Posted January 10th, 2022 in appeals, human rights, news, Northern Ireland, Supreme Court, torture by tracey

‘In one of its final decisions of 2021, McQuillan, McGuigan and McKenna, the UK Supreme Court addressed challenges to the effectiveness of police investigations into events which took place during the Northern Ireland conflict. The European Court has long maintained that the right to life (Article 2 ECHR) and the prohibition upon torture and inhuman and degrading treatment (Article 3 ECHR) carry with them positive obligations on the state to conduct effective investigations. These “legacy” cases not only draw the Courts into debates over some of the most contentious aspects of the Northern Ireland conflict, in particular the involvement of state agents in killings and the infliction of serious harms upon individuals, but they also pose questions about how human rights law applied in the context of Northern Ireland as a jurisdiction before the enactment of the Human Rights Act 1998.’

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UK Human Rights Blog, 7th January 2022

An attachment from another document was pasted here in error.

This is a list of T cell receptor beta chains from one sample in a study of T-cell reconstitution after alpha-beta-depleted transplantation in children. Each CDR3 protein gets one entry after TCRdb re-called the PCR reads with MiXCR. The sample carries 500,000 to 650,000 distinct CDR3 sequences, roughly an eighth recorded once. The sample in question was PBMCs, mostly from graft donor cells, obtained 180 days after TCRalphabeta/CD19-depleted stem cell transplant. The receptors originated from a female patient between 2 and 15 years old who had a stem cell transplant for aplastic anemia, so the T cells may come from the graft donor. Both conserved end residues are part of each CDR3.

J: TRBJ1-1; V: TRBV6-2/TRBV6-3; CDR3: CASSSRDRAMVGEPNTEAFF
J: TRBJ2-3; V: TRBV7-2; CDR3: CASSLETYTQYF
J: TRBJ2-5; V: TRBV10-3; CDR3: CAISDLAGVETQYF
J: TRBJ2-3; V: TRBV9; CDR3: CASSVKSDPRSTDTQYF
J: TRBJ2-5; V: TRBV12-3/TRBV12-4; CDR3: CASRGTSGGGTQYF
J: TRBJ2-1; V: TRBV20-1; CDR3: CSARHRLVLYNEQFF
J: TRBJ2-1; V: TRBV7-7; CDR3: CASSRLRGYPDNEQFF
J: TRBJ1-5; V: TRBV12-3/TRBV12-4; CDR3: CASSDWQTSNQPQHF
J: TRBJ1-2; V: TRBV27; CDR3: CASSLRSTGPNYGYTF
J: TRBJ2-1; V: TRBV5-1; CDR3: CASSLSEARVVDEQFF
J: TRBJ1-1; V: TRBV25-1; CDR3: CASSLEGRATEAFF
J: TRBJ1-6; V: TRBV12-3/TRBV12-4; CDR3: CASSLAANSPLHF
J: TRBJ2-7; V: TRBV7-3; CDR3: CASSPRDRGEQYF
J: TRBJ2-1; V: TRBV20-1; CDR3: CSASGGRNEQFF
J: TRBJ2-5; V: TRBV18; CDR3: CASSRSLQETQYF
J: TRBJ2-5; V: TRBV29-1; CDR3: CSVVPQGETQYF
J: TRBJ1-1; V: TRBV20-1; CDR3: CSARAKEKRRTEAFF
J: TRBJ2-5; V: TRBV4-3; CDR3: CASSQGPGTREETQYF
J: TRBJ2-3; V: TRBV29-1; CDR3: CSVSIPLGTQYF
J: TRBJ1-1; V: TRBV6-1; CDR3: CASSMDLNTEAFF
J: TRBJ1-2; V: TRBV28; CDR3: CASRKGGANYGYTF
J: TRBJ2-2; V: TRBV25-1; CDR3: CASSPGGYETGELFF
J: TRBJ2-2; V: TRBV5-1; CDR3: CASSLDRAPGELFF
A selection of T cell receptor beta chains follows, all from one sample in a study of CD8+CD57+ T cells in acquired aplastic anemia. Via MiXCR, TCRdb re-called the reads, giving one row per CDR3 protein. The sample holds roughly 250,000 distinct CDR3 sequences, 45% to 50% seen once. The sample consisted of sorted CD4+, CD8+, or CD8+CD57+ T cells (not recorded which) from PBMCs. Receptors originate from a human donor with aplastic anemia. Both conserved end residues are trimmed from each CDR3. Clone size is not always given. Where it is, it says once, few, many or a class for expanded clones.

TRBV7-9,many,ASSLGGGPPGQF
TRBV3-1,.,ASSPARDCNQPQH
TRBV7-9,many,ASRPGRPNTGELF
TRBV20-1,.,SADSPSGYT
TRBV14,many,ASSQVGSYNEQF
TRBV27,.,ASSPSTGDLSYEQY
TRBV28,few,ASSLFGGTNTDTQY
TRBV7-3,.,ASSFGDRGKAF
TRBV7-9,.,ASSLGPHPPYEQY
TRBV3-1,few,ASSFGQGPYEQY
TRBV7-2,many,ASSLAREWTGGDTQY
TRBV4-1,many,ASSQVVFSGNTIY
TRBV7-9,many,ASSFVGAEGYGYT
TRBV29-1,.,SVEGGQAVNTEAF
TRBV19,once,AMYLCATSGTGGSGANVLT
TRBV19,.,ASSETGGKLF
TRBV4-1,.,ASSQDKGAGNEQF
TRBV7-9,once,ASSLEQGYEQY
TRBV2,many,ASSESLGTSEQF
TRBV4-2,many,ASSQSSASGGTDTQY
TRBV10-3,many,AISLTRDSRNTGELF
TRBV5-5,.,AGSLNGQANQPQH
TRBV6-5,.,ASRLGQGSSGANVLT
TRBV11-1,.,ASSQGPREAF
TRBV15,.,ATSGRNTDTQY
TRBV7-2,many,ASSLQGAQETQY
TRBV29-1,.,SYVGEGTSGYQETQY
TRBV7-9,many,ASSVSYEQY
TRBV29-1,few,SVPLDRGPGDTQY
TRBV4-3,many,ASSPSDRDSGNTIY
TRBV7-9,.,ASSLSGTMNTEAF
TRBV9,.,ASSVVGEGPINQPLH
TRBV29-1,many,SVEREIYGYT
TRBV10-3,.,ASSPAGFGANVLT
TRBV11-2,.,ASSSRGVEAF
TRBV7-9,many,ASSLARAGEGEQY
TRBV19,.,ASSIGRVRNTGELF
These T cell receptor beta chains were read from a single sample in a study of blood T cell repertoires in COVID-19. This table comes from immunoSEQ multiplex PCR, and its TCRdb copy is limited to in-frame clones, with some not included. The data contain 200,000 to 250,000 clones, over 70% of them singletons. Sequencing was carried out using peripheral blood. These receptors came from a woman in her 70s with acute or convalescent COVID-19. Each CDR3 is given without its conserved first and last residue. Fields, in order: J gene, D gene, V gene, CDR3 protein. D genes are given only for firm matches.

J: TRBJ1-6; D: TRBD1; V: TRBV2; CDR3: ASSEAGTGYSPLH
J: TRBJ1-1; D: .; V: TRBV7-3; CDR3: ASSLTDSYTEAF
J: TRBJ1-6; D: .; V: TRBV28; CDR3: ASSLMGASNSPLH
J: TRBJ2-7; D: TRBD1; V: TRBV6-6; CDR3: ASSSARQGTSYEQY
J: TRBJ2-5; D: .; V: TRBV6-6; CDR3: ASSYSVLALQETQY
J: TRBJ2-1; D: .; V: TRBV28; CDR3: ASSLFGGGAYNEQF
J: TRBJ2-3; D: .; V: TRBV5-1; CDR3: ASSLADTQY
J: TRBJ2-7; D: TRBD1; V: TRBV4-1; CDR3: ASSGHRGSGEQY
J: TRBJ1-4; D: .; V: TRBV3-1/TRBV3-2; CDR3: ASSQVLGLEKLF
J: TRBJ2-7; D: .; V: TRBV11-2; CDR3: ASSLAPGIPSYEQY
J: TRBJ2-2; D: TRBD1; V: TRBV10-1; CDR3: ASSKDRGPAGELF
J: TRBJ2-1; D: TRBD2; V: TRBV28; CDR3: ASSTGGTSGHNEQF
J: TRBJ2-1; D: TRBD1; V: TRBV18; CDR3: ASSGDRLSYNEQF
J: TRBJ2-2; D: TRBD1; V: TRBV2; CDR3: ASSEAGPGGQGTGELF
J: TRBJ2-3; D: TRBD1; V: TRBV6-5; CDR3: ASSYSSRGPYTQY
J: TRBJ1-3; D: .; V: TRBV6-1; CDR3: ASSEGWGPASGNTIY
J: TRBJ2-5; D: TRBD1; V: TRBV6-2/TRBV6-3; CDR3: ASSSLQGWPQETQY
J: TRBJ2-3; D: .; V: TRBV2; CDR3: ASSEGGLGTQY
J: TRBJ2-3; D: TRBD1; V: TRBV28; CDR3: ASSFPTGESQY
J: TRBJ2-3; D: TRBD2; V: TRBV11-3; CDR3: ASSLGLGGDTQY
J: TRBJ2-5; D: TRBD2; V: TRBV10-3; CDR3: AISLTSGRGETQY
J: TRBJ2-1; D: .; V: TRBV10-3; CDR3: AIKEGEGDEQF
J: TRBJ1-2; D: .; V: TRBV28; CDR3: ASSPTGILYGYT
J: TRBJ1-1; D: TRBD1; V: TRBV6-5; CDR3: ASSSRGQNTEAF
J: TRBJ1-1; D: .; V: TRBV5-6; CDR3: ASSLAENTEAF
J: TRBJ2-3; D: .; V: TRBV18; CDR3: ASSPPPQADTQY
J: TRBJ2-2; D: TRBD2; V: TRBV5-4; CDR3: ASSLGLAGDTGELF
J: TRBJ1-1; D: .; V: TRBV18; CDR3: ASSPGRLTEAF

Source: ukhumanrightsblog.com

Supreme Court to rule on investigation into ‘hooded men’ case – The Independent

Posted December 15th, 2021 in appeals, armed forces, news, Northern Ireland, Supreme Court, torture by tracey

‘The Supreme Court in London will rule later on whether the Police Service of Northern Ireland is sufficiently independent to carry out an investigation into the case of the “hooded men”.’

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The Independent, 15th December 2021

Source: www.independent.co.uk

Home Office U-turn on Sri Lankan scientist’s asylum claim – The Guardian

‘The Home Office has U-turned on plans to deport a leading scientist carrying out groundbreaking research into affordable forms of solar energy and allowed him and his family to remain in the UK.’

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The Guardian, 1st December 2021

Source: www.theguardian.com

Priti Patel faces three legal challenges over refugee pushback plans – The Guardian

‘Priti Patel is facing three legal challenges over her controversial plans to push back refugees on small boats in the Channel who are trying to reach the UK.’

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The Guardian, 25th November 2021

Source: www.theguardian.com

Napier barracks conditions held not to meet minimum standards – UK Human Rights Blog